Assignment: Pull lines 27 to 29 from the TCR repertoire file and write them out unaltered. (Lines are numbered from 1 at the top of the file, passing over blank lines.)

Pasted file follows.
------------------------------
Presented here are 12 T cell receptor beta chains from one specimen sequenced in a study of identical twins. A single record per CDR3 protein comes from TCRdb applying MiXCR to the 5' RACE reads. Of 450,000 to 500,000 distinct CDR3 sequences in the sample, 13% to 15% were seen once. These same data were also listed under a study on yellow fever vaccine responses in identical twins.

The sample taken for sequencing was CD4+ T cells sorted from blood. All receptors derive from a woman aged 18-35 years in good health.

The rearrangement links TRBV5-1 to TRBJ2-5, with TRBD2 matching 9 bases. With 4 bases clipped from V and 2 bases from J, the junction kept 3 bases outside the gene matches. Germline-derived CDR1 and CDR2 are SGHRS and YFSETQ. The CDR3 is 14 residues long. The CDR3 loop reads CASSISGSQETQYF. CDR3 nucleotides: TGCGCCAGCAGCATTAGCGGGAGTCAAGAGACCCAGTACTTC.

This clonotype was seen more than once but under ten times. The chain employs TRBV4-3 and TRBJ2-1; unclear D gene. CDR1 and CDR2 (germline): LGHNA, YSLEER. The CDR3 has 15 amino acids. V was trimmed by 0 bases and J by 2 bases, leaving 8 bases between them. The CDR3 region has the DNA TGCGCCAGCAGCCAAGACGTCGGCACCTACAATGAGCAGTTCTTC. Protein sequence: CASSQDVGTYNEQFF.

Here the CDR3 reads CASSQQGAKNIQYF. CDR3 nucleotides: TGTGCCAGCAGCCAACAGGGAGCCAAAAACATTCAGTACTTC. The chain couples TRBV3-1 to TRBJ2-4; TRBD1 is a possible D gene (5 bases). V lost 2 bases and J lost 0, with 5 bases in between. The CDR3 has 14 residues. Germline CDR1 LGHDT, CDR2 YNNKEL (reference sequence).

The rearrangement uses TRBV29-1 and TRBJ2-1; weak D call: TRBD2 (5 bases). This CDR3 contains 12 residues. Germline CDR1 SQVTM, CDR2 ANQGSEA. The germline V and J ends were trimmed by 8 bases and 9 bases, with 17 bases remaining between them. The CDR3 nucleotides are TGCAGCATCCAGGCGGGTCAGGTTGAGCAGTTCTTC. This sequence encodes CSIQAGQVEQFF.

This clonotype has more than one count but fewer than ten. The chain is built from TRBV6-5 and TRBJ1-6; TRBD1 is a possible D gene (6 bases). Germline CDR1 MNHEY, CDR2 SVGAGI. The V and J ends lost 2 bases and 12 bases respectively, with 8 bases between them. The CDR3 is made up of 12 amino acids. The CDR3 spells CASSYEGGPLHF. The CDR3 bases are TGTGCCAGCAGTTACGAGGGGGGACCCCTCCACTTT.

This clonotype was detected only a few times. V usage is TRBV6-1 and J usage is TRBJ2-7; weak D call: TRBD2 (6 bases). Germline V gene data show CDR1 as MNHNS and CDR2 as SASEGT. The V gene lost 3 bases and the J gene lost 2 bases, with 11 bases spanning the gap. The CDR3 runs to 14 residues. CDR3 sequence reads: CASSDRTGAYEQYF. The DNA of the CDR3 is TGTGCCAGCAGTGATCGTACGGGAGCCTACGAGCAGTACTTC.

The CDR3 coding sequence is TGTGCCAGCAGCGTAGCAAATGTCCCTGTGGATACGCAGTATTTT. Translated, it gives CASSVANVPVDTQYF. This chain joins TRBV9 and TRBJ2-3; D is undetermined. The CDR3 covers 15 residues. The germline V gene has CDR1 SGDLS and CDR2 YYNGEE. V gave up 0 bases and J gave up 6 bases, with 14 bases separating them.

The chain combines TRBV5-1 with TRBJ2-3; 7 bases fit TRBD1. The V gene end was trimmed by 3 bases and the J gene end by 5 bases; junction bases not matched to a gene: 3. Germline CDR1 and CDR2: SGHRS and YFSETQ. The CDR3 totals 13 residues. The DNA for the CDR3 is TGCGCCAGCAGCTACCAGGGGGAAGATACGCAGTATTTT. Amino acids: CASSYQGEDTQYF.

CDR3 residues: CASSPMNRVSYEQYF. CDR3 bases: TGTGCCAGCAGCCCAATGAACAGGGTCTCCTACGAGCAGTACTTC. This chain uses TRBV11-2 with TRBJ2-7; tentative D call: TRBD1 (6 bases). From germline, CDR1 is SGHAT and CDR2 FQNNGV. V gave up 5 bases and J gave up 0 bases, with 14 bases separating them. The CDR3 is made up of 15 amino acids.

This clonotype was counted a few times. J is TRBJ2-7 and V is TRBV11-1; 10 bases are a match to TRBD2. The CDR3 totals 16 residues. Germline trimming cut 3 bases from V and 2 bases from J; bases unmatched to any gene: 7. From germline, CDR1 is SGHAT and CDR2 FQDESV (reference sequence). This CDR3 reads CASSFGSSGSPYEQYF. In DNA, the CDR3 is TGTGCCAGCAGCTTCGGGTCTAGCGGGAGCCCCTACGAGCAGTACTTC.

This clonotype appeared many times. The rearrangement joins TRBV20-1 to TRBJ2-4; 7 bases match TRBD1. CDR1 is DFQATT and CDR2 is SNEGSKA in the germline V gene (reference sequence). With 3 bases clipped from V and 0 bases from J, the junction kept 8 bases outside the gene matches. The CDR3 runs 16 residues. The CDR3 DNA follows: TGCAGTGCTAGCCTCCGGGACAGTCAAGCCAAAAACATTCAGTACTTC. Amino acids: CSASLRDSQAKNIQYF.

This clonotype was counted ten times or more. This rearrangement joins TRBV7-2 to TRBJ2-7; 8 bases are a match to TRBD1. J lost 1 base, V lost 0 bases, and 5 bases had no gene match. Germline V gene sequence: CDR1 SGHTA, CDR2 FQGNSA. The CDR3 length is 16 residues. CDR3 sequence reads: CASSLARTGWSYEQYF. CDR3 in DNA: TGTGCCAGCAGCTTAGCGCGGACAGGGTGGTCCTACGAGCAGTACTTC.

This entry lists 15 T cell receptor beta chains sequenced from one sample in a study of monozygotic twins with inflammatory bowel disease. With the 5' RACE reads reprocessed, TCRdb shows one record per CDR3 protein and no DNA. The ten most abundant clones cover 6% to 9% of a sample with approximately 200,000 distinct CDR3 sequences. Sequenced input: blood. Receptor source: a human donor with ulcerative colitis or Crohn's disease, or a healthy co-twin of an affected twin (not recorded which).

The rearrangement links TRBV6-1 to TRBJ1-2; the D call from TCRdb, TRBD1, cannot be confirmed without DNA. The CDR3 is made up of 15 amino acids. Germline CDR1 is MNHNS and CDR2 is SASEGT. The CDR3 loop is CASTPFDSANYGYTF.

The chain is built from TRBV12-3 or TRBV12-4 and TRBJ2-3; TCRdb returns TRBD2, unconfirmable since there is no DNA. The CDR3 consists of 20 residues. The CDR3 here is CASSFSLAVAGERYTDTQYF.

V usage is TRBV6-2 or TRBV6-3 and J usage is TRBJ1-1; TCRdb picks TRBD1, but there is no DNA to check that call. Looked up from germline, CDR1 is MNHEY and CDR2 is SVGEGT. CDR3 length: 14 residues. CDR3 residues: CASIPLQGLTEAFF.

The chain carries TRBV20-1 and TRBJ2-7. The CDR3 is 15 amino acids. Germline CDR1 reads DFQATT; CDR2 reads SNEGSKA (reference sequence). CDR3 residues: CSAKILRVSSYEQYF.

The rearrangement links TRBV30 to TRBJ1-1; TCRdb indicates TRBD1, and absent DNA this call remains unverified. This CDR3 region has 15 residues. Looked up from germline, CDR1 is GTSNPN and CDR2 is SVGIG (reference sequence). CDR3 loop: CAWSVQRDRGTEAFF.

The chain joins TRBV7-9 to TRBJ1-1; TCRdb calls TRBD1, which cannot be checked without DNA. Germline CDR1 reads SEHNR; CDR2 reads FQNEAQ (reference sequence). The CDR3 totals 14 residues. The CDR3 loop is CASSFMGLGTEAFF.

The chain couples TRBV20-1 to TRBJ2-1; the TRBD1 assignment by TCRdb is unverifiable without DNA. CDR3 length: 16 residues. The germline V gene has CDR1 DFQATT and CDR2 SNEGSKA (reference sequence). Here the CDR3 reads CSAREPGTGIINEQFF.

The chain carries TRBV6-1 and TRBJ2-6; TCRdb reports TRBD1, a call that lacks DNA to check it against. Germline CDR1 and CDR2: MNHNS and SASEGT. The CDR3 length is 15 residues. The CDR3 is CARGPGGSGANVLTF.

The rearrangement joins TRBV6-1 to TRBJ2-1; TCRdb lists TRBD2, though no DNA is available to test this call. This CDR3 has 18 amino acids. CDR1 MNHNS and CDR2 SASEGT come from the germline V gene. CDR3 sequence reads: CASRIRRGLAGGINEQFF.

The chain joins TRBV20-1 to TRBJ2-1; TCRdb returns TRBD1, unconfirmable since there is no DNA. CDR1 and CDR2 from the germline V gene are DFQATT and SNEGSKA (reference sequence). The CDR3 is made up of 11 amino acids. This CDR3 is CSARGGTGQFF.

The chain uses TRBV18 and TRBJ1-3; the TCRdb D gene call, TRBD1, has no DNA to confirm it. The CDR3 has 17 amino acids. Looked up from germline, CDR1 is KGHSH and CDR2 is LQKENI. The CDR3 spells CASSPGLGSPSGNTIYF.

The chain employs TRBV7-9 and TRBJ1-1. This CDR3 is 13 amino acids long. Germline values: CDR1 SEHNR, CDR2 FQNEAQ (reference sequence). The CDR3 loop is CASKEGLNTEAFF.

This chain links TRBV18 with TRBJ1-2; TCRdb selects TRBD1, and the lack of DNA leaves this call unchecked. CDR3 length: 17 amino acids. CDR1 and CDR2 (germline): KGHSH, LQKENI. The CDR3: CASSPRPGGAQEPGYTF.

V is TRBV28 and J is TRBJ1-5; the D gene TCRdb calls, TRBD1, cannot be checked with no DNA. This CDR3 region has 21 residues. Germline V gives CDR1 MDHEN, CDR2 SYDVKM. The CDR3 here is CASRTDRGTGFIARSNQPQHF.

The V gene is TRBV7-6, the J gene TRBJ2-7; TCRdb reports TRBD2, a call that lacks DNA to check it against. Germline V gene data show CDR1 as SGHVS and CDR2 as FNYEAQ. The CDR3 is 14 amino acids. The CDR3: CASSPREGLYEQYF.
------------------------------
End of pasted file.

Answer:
The chain employs TRBV7-9 and TRBJ1-1. This CDR3 is 13 amino acids long. Germline values: CDR1 SEHNR, CDR2 FQNEAQ (reference sequence). The CDR3 loop is CASKEGLNTEAFF.

This chain links TRBV18 with TRBJ1-2; TCRdb selects TRBD1, and the lack of DNA leaves this call unchecked. CDR3 length: 17 amino acids. CDR1 and CDR2 (germline): KGHSH, LQKENI. The CDR3: CASSPRPGGAQEPGYTF.

V is TRBV28 and J is TRBJ1-5; the D gene TCRdb calls, TRBD1, cannot be checked with no DNA. This CDR3 region has 21 residues. Germline V gives CDR1 MDHEN, CDR2 SYDVKM. The CDR3 here is CASRTDRGTGFIARSNQPQHF.